Shenandoah Cup Gala 2021

The big dogs had a big night out last Friday night….

It seemed fortuitous that Bluestone Vineyard hosted the 3rd annual Shenandoah Cup on a night when Wyatt was having his best friend Gus over for a sleepover. We knew that Mom (Stephanie Pence to the rest of you) had spent months coordinating this event with other folks on the Shenandoah Valley Wine Trail (SVWT) along with the judges who volunteered their time to judge the wines for the yearly event. 

On a completely unrelated note, has anyone heard of a need for a treat-tasting judge? If so, I might know a pup or two….

The Shenandoah Cup was designed to celebrate the wines and ciders produced in the Shenandoah Valley AVA. We have 22 wineries, three vineyards, a cidery, and a meadery on the Trail. Members of the SVWT are really excited about the delicious wines, ciders, and meads being made in the Shenandoah Valley, and this night was designed to celebrate everyone who makes our industry possible. 

Hosted by Bluestone Vineyard, the evening showcased some of the 65 wines and ciders that were entered into the judging process. In order to be entered, 85% of the grapes in the wines had to be grown in the Shenandoah Valley AVA, and the wines had to be produced by a member of the SVWT. Our two-step judging was completed by a panel of experts guided by Frank Morgan. Wines were divided into flights and scored on the Wine Spectator’s 100 Point Scale. 

When all of the judging was done, there ended up being 11 gold, 37 silver, and 14 bronze medals. In the gold medal category, there was a wide range of white, red, sparkling, and dessert wines represented. 

Lee Hartman of Bluestone Vineyard received the honor of the evening: his 2017 Houndstooth took the Shenandoah Cup. The judges described his wine as “mouth-filling, bold, complex, layered, well-balanced, fresh, and vibrant”. He was honored to have his wine chosen, and he shared a bit of his journey from a boy working in the garden to the award-winning vintner he is today. His parents made their first garden variety wine when he was just 17. Since those days of experimentation in the garage, the Hartman family has enjoyed the journey. Lee emphasized that winemakers are elevated by others in the industry and that nobody in this room could be where they are without everyone else in the room.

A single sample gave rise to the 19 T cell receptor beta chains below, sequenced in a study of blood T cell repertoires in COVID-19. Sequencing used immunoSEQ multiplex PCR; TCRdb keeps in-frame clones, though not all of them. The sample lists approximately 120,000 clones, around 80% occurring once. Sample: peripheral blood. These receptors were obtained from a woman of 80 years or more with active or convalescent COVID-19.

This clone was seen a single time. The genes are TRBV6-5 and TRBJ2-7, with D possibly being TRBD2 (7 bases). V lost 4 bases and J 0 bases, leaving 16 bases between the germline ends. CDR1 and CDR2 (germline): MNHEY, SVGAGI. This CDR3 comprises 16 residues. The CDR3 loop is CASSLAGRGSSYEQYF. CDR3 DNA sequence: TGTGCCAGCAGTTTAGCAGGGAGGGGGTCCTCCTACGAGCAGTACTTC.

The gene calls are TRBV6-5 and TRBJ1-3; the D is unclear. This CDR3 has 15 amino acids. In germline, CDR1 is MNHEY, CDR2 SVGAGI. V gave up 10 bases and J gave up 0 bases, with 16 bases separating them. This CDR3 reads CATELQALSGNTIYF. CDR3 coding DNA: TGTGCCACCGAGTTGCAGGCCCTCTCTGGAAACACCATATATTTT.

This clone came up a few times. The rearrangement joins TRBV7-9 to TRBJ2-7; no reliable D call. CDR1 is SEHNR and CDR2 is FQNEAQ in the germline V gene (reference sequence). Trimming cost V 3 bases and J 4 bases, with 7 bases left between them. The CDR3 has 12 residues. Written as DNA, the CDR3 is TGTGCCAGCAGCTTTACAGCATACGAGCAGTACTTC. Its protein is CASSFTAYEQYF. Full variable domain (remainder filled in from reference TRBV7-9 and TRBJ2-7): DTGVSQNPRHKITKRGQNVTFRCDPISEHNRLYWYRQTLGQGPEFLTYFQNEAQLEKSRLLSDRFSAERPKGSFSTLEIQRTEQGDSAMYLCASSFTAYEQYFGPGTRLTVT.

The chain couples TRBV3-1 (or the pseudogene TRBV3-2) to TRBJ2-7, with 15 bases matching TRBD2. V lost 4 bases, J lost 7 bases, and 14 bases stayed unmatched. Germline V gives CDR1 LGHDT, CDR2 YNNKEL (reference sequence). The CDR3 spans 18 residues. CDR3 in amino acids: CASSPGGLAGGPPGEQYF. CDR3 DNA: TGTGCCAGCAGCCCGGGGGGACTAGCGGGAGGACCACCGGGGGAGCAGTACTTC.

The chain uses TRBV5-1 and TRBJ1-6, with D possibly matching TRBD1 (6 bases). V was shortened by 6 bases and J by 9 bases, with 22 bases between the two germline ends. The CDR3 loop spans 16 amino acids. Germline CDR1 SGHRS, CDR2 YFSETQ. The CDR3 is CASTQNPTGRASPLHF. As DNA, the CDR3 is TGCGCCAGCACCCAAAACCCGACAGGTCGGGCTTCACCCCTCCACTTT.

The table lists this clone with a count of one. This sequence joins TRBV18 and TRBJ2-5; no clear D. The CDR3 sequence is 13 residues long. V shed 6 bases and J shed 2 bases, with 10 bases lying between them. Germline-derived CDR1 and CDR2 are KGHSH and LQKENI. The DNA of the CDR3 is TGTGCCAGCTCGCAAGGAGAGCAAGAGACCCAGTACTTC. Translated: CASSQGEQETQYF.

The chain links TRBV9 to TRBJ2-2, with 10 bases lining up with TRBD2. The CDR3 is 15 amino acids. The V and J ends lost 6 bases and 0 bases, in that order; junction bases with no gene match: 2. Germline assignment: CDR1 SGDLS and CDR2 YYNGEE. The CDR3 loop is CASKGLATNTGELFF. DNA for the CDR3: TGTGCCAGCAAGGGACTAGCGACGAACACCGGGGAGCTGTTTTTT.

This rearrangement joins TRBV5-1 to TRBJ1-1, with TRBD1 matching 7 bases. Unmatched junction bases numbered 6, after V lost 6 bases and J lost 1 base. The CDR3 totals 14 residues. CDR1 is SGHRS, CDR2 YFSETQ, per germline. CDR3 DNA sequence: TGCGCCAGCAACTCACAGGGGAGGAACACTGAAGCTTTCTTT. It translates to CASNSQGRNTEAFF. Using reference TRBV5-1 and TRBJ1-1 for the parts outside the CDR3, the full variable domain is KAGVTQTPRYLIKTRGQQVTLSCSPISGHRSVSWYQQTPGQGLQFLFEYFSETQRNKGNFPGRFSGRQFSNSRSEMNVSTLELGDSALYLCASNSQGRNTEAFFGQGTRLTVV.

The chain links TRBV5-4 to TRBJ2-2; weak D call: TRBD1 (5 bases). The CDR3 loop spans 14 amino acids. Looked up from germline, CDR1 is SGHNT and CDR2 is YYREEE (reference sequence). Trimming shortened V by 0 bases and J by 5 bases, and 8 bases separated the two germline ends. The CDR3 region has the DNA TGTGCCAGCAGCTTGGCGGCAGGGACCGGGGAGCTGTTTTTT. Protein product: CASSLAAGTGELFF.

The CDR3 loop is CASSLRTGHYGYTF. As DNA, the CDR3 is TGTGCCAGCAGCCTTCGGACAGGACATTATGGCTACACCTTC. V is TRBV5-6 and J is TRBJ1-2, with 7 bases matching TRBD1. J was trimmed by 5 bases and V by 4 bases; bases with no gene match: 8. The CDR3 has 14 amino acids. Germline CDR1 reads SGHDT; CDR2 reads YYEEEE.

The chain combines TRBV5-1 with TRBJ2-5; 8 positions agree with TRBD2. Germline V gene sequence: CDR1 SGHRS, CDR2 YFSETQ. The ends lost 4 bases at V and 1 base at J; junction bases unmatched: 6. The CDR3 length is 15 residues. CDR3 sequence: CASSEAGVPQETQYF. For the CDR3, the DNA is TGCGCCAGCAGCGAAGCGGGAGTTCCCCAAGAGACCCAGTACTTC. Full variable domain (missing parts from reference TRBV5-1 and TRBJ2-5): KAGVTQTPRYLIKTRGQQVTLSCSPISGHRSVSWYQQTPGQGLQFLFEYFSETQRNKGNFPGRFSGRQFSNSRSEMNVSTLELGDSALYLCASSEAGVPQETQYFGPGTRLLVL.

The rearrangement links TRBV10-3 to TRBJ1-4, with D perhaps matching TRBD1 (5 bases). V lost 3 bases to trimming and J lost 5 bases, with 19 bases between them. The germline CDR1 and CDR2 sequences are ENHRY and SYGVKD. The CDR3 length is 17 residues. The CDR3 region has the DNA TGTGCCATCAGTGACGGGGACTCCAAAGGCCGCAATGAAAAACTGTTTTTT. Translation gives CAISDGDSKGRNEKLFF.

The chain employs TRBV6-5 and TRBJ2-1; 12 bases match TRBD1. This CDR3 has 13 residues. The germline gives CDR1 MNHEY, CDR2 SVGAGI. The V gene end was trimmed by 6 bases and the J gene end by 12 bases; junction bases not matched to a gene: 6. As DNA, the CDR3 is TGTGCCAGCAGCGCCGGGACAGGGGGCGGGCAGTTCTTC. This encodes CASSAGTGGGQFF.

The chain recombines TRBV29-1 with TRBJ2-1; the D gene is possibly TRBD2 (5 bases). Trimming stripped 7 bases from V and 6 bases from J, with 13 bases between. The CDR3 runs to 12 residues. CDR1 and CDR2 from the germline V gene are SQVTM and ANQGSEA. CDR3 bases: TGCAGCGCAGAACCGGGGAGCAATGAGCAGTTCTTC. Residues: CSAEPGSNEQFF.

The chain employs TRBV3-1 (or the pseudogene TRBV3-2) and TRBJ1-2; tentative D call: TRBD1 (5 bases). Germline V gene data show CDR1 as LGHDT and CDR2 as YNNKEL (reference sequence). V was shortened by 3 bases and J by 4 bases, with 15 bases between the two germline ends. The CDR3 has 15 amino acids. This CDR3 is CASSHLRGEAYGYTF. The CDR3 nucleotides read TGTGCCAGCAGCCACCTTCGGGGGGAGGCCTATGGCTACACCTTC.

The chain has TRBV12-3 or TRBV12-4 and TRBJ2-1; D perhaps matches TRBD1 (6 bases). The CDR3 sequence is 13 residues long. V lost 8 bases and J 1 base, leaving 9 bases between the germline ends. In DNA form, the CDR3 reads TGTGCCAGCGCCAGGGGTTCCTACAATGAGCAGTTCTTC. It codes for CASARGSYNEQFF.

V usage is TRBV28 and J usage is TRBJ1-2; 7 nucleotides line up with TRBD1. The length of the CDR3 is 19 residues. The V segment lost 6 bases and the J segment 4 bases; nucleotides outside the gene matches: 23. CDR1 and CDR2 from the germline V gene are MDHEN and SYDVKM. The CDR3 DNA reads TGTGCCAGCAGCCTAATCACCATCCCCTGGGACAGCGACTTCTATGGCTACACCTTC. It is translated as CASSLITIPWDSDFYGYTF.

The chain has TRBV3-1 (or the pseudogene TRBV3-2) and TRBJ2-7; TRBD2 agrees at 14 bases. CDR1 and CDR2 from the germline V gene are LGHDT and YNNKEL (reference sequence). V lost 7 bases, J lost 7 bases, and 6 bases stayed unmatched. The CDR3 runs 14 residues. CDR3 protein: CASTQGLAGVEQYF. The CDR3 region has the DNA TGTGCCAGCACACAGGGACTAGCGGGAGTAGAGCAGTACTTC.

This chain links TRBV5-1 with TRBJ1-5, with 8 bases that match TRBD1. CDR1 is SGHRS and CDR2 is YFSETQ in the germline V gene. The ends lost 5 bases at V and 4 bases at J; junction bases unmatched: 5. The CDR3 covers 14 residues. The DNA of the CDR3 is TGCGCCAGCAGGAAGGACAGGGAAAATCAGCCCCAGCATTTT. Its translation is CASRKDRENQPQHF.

Mom even invited a guest to talk about how awesome the wine industry is here in the Valley. Richard Leahy, an author and consultant in the wine industry, was impressed with the diversity and quality that our terroir produces. He loves Chambourcin and appreciates that it is a staple varietal here in the Shenandoah Valley. 

Frank Morgan couldn’t be at the event, but he did make a video appearance. You can watch that here:

Here are our two favorite quotes from the video:

“Early mornings in the vineyard and late nights in the cellar continue to pay off in the bottle.”

“The sweat equity of our founders is rewriting the next chapter of the Shenandoah Valley wine story.”

We had to keep a pretty low paw-file for the evening. Mom didn’t buy us tickets, so we definitely didn’t want to get kicked out. Since we had to watch from the windows, we weren’t able to snack on any of the delicious food that they were serving the humans. Despite this, we have to say that we really enjoyed ourselves!  It was so much fun to see everyone dressed up, and it was even more fun to see Mom in action as she spoke to the crowd. She does a great job taking care of all the things – but especially of me!